One of the biggest takeaways from the first two episodes is also open to some of the most wild predictions: S.W.O.R.D. Introduced in Astonishing X-Men Vol. 3 #6 and created by Joss Whedon, the agency originally served as an offshoot of S.H.I.E.L.D. to deal with extraterrestrial threats. In the last MCU film, Spider-Man: Far From Home, we see former S.H.I.E.L.D. Director Nick Fury aboard a spaceship with members of the Skrulls, and though he’s supposed to be on vacation, one can’t help but wonder if he was pondering the creation of a space-set iteration of his former agency and if that also becomes the earthbound replacement investigating the ongoings of the series, especially given a few heroes involved with the group in the comics are ones fans are itching to see introduced in the MCU.
A subtle Easter egg that begs reading into it far too heavily but, if right, could change the course of the future MCU: “House of M”. Penned by Brian Michael Bendis, the 2005 comic storyline centers on Scarlet Witch as she suffers a mental breakdown following the tragic loss of her children and uses her powers to rewrite reality to try and recreate them. The series, which explored Wanda’s relationship with her brother Pietro and father Magneto, may not be able to be translated to the tee as elements including mutants and Magneto haven’t been introduced to the MCU just yet, but should the wine bottle be more than a subtle nod to this comic past, it could be paving the way for the X-Men’s introduction to the expanding franchise and the series’ connection with the in-development Doctor Strange in the Multiverse of Madness.
Fans of the MCU and comics should know the names Hydra and Strucker by heart and while the two members of the latter have previously appeared in the franchise, their deaths may indicate to some that the name drop is simply a manifestation of Wanda’s subconscious in the false world from her history as a subject of experimentation at the hands of Baron, but it could actually be far more than that. First off, the MCU has yet to properly meet Andrea and Andreas von Strucker, better known as supervillain duo Fenris in the comics, with their origin story being tweaked to introduce Pietro and Wanda to the franchise, which makes their introduction still possible. Additionally, with the deaths of both Baron and son Werner due to the actions of protagonists, the opportunity is also there for the series to introduce Baron’s wife Elsbeth von Strucker to the fold looking for revenge for their demises and possibly even continuing experiments on the titular heroine, following in the footsteps of her husband.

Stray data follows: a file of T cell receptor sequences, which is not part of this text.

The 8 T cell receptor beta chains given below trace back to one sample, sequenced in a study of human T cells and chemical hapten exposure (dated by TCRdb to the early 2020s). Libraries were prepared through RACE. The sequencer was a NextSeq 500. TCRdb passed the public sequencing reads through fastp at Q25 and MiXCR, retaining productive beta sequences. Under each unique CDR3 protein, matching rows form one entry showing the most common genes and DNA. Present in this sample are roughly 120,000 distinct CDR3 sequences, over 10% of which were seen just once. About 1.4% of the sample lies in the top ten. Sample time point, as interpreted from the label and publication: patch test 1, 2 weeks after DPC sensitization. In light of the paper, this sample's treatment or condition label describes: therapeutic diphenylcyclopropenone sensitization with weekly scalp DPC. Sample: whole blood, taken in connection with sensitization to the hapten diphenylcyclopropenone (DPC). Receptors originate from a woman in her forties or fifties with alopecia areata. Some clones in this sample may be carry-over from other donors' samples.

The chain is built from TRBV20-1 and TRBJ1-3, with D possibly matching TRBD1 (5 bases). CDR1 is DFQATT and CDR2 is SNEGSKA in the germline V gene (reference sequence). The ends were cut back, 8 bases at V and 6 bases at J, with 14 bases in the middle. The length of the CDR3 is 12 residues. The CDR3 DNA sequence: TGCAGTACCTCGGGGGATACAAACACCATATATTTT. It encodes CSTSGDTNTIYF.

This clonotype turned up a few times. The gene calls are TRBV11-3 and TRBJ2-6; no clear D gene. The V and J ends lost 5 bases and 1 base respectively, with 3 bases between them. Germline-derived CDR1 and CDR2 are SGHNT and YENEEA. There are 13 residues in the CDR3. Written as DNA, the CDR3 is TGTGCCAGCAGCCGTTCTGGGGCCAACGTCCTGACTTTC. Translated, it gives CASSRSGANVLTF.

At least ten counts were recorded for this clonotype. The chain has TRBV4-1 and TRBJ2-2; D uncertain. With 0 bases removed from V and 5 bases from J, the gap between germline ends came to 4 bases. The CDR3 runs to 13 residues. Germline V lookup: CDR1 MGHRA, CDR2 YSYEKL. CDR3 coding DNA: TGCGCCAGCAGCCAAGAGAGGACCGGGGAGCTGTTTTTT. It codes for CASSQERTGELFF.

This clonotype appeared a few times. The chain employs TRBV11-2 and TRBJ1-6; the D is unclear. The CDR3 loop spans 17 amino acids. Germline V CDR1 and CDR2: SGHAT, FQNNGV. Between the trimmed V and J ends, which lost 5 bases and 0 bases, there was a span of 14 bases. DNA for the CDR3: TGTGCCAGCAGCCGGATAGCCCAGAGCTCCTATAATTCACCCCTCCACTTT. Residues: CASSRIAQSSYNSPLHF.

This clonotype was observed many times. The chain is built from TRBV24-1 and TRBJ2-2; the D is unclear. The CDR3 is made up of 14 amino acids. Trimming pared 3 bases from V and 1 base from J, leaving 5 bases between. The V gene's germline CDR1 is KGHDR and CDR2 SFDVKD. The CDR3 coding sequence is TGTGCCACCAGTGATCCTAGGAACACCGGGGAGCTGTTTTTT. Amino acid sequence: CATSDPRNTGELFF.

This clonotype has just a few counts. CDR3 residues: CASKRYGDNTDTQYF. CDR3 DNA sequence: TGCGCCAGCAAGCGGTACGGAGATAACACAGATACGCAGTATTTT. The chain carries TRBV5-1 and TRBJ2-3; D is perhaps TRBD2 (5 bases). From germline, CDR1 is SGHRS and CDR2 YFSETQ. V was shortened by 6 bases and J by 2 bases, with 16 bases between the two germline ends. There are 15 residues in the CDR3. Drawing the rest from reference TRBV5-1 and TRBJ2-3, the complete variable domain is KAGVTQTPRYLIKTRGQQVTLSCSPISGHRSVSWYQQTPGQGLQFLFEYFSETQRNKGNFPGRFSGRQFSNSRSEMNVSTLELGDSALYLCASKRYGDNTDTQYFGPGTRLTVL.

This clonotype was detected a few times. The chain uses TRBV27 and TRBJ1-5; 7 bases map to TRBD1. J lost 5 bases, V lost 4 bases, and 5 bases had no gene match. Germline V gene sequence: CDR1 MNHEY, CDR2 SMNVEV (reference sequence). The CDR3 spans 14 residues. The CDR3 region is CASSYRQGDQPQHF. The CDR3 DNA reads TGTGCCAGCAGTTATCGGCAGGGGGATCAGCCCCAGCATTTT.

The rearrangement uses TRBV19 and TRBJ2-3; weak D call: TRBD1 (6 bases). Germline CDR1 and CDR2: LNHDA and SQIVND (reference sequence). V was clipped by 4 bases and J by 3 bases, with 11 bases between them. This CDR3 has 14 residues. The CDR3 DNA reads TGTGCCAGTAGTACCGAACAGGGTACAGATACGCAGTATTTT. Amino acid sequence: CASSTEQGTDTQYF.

Another Easter egg with the possibility of being a simple subtle nod or a groundbreaking introduction, the department store’s name of Wentworth’s could very well be an early set up for the arrival of Deidre Wentworth, better known as supervillain Superia. The Mark Gruenwald and Rik Levins-created character was a recurring enemy for Captain America in the comics and was also at one point the leader of the law enforcement agency H.A.M.M.E.R., which was formed by Norman Osborn and established in the wake of the Skrulls’ occupation of Earth in “Secret Invasion“. Though the Osborns have yet to be introduced in the Tom Holland-fronted Spider-Man franchise, the rumors that Andrew Garfield’s iteration of the webslinger is set to appear in Holland’s third film and the actor’s now-defunct franchise having a surviving member of the Osborn family and the H.A.M.M.E.R. moniker previously making an appearance in ABC’s Agents of S.H.I.E.L.D., chances are high the name’s appearance could be more than a simple coincidence.
What did you think of the first two episodes of WandaVision? Catch any Easter eggs we missed or predictions we didn’t put together? Let us know below!